At a glance
Many CivicTheme components were developed in parallel to a website build that used CivicTheme. This meant that while components had passed accessibility requirements in the design phase, they had changed and no longer met WCAG.
Salsa is currently performing a full accessibility audit on CivicTheme to meet our original vision of an accessibility-first design system.
An open-sourced accessibility spreadsheet for CivicTheme that shows colour contrast for every component
Updated accessibility statements of compliance across all applicable components
An accessible, government-grade design system
Full case study
CivicTheme’s challenge — creating a new, accessible design system
When Salsa was creating CivicTheme, we started with designs in Figma, focusing on creating all the different components government websites need. From there, we started building the CivicTheme components in code. During CivicTheme’s journey to alpha, we worked with key clients, building our CivicTheme component library as they were needed for specific projects. However, this meant that during our focus on getting the development done for project work (with deadlines), the finished components were often slightly different to the Figma files.
We identified the need for a full accessibility review looking at the final components that had been developed.
Our goal: To make sure that all CivicTheme components are accessible to people with disabilities, including auditory, visual, cognitive and manual dexterity disabilities.
CivicTheme’s transformation — a clear understanding of CivicTheme’s accessibility
We’re currently doing a full accessibility assessment of CivicTheme across WCAG2.1AA, starting from scratch on all components to ensure a thorough review. We’ll be specifically reviewing colour contrast and interactivity. We’ll then write Jira tickets for all issues, outlining the acceptance criteria and solution direction around accessibility. This will form a backlog of work that will be completed as the components are updated.
We’re executing this work in two stages:
Update the Figma file so it reflects the final components that were developed
Conduct an accessibility review of the final components in Figma, focusing on WCAG 2.1 AA
During our Figma testing, we use the Accessible Name & Description Inspector () tool, which is an open source tool created by the Accessible Solutions Branch of the Social Security Administration in the United States, and Accessibility Insights. Accessibility Insights (supported and maintained by Microsoft) is a tool that helps developers find and fix accessibility issues through an automated and guided manual process. We also use The Paciello Group’s to further test colour contrast. While this additional testing does not guarantee that we’ll find all issues, we find many more issues than automated tests alone. We also perform manual testing via keyboard, via visual inspection and via , Apple’s screen reader.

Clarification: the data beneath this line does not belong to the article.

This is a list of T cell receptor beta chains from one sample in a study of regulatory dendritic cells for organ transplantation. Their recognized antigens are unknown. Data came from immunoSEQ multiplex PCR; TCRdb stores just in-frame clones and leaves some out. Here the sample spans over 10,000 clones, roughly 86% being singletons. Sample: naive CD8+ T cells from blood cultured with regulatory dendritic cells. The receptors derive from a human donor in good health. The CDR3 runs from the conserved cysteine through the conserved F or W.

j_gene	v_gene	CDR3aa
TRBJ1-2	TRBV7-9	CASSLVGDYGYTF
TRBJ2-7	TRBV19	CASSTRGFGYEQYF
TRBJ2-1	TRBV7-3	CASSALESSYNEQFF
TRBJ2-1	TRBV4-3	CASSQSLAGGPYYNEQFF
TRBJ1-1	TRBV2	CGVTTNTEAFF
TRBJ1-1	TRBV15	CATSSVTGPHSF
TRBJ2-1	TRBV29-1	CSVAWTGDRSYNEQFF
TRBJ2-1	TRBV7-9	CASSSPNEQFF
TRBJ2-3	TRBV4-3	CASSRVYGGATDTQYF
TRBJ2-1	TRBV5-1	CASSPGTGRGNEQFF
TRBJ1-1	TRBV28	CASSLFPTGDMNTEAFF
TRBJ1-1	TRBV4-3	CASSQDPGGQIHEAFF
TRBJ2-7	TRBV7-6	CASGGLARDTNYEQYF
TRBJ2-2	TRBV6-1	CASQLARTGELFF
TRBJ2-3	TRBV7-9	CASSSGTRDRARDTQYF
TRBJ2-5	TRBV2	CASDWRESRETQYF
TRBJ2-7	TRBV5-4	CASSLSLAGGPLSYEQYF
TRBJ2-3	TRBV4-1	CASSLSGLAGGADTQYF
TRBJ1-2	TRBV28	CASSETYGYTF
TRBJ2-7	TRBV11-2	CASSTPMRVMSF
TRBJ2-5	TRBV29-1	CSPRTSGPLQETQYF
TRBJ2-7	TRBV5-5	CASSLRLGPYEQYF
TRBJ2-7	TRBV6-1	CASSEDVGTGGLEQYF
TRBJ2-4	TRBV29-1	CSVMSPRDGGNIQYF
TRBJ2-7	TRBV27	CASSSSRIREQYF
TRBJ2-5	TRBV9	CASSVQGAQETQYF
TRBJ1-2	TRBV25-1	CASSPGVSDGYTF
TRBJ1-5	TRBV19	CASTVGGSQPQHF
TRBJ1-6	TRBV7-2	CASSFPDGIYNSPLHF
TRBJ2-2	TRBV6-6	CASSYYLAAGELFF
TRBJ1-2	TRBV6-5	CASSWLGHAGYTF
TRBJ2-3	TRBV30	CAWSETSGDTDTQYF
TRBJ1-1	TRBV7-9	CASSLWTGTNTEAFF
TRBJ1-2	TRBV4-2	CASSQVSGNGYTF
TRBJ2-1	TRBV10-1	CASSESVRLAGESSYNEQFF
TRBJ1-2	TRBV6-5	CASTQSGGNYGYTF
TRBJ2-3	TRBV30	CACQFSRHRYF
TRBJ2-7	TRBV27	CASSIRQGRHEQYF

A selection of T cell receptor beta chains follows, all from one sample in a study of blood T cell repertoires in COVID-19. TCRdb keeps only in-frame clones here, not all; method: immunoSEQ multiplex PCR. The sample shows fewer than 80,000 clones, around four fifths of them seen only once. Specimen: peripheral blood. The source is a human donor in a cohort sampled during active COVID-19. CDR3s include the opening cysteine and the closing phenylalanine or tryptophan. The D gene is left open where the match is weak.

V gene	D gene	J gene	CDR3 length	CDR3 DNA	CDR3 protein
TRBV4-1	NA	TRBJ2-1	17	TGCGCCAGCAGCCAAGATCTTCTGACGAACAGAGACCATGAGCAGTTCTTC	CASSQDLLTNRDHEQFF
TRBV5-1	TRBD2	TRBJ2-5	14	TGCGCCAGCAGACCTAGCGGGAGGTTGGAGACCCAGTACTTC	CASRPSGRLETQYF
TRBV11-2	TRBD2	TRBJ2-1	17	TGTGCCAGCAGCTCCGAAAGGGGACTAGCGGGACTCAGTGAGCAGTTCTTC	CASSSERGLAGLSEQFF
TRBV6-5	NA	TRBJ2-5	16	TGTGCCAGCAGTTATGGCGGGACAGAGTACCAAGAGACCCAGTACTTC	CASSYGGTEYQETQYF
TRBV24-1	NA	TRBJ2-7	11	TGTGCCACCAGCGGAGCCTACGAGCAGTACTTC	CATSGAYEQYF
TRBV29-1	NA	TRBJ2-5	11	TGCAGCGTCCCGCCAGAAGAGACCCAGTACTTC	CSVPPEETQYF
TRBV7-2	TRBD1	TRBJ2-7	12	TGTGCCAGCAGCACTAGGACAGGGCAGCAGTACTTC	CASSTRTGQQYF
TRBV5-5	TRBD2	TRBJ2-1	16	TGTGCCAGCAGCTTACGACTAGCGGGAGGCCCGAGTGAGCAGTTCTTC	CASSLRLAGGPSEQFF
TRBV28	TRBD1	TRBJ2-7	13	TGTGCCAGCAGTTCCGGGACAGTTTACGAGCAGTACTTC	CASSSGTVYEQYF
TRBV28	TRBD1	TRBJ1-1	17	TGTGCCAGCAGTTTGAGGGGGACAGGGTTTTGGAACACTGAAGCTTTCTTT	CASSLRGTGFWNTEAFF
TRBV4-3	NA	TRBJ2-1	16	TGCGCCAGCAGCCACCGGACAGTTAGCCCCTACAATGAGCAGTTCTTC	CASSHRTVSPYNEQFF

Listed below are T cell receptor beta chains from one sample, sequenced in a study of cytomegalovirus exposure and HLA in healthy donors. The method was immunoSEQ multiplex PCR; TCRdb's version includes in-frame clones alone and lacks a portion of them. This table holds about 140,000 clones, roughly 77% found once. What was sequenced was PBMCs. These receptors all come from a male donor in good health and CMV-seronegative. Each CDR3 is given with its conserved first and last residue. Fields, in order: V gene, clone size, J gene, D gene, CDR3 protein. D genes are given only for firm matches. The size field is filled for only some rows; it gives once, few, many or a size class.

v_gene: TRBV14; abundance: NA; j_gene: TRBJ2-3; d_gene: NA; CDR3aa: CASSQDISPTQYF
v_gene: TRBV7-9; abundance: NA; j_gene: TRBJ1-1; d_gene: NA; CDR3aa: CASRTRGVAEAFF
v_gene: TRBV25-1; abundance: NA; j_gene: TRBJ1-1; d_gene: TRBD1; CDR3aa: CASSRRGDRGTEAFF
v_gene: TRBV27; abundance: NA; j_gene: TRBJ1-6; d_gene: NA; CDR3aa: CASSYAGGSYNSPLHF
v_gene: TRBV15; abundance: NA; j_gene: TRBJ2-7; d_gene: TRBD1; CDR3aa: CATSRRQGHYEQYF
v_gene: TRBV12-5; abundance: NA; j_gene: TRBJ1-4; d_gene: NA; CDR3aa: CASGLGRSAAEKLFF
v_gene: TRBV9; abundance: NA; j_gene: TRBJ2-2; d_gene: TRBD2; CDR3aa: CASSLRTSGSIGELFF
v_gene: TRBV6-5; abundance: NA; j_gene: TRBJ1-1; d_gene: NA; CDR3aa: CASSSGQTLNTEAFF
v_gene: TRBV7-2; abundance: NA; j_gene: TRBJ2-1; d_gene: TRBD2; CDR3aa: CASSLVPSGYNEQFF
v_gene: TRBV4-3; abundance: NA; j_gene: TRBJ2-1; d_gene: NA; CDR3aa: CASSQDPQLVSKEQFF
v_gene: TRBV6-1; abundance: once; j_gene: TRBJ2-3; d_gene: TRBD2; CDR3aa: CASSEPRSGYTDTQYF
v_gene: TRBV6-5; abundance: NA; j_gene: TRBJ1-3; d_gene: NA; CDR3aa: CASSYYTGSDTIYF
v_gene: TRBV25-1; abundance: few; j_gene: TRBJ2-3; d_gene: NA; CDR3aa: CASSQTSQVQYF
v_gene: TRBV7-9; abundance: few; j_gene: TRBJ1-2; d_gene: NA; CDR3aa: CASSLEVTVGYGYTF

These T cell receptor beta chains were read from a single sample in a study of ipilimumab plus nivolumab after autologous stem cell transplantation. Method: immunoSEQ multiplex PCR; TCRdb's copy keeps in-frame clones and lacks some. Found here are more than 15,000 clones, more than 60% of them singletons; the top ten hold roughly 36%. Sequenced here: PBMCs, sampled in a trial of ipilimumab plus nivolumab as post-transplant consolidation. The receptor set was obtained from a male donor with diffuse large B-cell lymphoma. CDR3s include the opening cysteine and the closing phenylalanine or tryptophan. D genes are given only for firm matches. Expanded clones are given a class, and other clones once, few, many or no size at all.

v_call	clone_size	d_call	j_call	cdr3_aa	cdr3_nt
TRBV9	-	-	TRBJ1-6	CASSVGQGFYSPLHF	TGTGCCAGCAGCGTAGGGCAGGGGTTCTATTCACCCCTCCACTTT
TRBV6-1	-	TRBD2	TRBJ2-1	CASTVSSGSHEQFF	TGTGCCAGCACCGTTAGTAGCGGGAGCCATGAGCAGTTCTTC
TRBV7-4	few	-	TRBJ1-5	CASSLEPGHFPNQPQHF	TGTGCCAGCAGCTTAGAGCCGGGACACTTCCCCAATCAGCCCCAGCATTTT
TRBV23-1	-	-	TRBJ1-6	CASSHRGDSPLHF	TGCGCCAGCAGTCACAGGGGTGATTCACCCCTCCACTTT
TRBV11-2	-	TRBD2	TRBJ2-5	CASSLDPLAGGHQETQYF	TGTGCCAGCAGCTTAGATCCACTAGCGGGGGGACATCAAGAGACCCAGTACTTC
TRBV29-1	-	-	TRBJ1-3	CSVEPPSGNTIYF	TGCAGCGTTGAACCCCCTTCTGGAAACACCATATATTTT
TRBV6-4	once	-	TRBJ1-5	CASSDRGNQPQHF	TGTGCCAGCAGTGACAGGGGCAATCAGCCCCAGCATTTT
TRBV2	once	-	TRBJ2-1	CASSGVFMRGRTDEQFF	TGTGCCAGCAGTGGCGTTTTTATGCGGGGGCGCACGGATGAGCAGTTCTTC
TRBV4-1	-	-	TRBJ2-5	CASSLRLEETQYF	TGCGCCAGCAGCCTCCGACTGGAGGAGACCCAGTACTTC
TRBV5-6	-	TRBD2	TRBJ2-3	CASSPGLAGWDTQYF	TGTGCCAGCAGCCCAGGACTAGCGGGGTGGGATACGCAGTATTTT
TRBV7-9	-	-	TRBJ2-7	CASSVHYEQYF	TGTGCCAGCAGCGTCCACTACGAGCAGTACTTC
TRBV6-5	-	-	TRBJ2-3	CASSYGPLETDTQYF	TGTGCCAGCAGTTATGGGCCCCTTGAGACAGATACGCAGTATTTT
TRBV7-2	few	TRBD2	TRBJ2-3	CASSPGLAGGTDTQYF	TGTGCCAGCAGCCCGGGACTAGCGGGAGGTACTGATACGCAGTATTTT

We’ve also created a Figma plugin that automates some processes. It pulls all the components out from the Figma file, creates a spreadsheet, and shows the colour contrast. It then automatically checks if it passes or fails the colour contrast requirements — WCAG 2.0AA for text contrast and WCAG 2.1AA for non-text.
Although CivicTheme was being designed with accessibility front-of-mind, because it was being developed in parallel to a website build project, changes were being made to the components during development. This meant that our Figma file (designs that had passed an accessibility review) and the actual components were out of sync. In an ideal world, we would have been able to focus more on fulfilling accessbiliy inputs into the tickets, so that even though the components were changing they were still meeting WCAG.
The outcomes — an accessibility-first design system
During this next phase of the CivicTheme project, our accessibility focus will deliver:
An accessible, government-grade design system
An open-sourced accessibility spreadsheet for CivicTheme that shows colour contrast for every component so clients and other digital agencies that want to use CivicTheme can see what’s accessible and what's not
Updated accessibility statements of compliance across all applicable components (Note: not all components need to be accessible, e.g. elevation (which produces shadows under visual elements) does not need to be accessible)
CivicTheme is a design system with a Drupal 9 theme and a component library. CivicTheme was created for government agencies to build Drupal 9 websites faster and at a lower cost. It’s open source, which means accelerated innovation and no license fees (reducing website build and ongoing costs). While Salsa maintains the open source project, any government agency can use the solution at any time for their own Drupal 9 website.